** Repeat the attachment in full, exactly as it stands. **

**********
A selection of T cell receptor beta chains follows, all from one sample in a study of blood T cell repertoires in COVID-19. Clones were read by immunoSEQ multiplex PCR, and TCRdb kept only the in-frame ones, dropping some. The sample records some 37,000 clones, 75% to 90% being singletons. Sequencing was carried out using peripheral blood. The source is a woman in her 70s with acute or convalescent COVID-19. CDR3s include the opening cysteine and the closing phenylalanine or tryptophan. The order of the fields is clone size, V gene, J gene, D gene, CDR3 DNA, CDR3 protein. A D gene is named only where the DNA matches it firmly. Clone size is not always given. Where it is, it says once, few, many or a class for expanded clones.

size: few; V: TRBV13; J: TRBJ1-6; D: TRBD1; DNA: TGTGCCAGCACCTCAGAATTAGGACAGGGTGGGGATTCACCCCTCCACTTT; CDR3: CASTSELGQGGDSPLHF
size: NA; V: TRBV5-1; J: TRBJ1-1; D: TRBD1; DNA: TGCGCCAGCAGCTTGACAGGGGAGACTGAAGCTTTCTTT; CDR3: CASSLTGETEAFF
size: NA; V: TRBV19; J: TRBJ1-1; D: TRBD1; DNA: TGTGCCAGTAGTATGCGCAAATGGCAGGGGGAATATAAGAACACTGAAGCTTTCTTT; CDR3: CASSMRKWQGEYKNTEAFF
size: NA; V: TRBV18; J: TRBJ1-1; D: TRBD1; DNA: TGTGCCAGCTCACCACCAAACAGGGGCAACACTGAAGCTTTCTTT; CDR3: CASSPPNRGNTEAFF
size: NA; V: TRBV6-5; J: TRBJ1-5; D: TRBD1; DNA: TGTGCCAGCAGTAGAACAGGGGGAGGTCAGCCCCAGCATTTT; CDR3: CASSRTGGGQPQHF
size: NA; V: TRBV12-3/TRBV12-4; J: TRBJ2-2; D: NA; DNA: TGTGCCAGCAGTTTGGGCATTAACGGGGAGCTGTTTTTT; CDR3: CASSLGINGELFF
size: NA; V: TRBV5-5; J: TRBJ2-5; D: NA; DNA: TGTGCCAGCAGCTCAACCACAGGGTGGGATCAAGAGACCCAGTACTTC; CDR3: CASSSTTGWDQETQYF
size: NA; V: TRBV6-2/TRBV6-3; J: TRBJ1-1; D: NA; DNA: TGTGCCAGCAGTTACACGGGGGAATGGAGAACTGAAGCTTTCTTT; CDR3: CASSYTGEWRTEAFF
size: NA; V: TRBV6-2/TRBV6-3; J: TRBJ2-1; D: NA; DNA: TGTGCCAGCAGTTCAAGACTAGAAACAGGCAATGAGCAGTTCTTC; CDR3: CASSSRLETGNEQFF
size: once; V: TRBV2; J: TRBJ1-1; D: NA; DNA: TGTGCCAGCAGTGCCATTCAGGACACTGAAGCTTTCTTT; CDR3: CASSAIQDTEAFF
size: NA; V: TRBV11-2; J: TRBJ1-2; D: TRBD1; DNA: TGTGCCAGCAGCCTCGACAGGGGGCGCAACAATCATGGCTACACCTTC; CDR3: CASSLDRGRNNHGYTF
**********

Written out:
A selection of T cell receptor beta chains follows, all from one sample in a study of blood T cell repertoires in COVID-19. Clones were read by immunoSEQ multiplex PCR, and TCRdb kept only the in-frame ones, dropping some. The sample records some 37,000 clones, 75% to 90% being singletons. Sequencing was carried out using peripheral blood. The source is a woman in her 70s with acute or convalescent COVID-19. CDR3s include the opening cysteine and the closing phenylalanine or tryptophan. The order of the fields is clone size, V gene, J gene, D gene, CDR3 DNA, CDR3 protein. A D gene is named only where the DNA matches it firmly. Clone size is not always given. Where it is, it says once, few, many or a class for expanded clones.

size: few; V: TRBV13; J: TRBJ1-6; D: TRBD1; DNA: TGTGCCAGCACCTCAGAATTAGGACAGGGTGGGGATTCACCCCTCCACTTT; CDR3: CASTSELGQGGDSPLHF
size: NA; V: TRBV5-1; J: TRBJ1-1; D: TRBD1; DNA: TGCGCCAGCAGCTTGACAGGGGAGACTGAAGCTTTCTTT; CDR3: CASSLTGETEAFF
size: NA; V: TRBV19; J: TRBJ1-1; D: TRBD1; DNA: TGTGCCAGTAGTATGCGCAAATGGCAGGGGGAATATAAGAACACTGAAGCTTTCTTT; CDR3: CASSMRKWQGEYKNTEAFF
size: NA; V: TRBV18; J: TRBJ1-1; D: TRBD1; DNA: TGTGCCAGCTCACCACCAAACAGGGGCAACACTGAAGCTTTCTTT; CDR3: CASSPPNRGNTEAFF
size: NA; V: TRBV6-5; J: TRBJ1-5; D: TRBD1; DNA: TGTGCCAGCAGTAGAACAGGGGGAGGTCAGCCCCAGCATTTT; CDR3: CASSRTGGGQPQHF
size: NA; V: TRBV12-3/TRBV12-4; J: TRBJ2-2; D: NA; DNA: TGTGCCAGCAGTTTGGGCATTAACGGGGAGCTGTTTTTT; CDR3: CASSLGINGELFF
size: NA; V: TRBV5-5; J: TRBJ2-5; D: NA; DNA: TGTGCCAGCAGCTCAACCACAGGGTGGGATCAAGAGACCCAGTACTTC; CDR3: CASSSTTGWDQETQYF
size: NA; V: TRBV6-2/TRBV6-3; J: TRBJ1-1; D: NA; DNA: TGTGCCAGCAGTTACACGGGGGAATGGAGAACTGAAGCTTTCTTT; CDR3: CASSYTGEWRTEAFF
size: NA; V: TRBV6-2/TRBV6-3; J: TRBJ2-1; D: NA; DNA: TGTGCCAGCAGTTCAAGACTAGAAACAGGCAATGAGCAGTTCTTC; CDR3: CASSSRLETGNEQFF
size: once; V: TRBV2; J: TRBJ1-1; D: NA; DNA: TGTGCCAGCAGTGCCATTCAGGACACTGAAGCTTTCTTT; CDR3: CASSAIQDTEAFF
size: NA; V: TRBV11-2; J: TRBJ1-2; D: TRBD1; DNA: TGTGCCAGCAGCCTCGACAGGGGGCGCAACAATCATGGCTACACCTTC; CDR3: CASSLDRGRNNHGYTF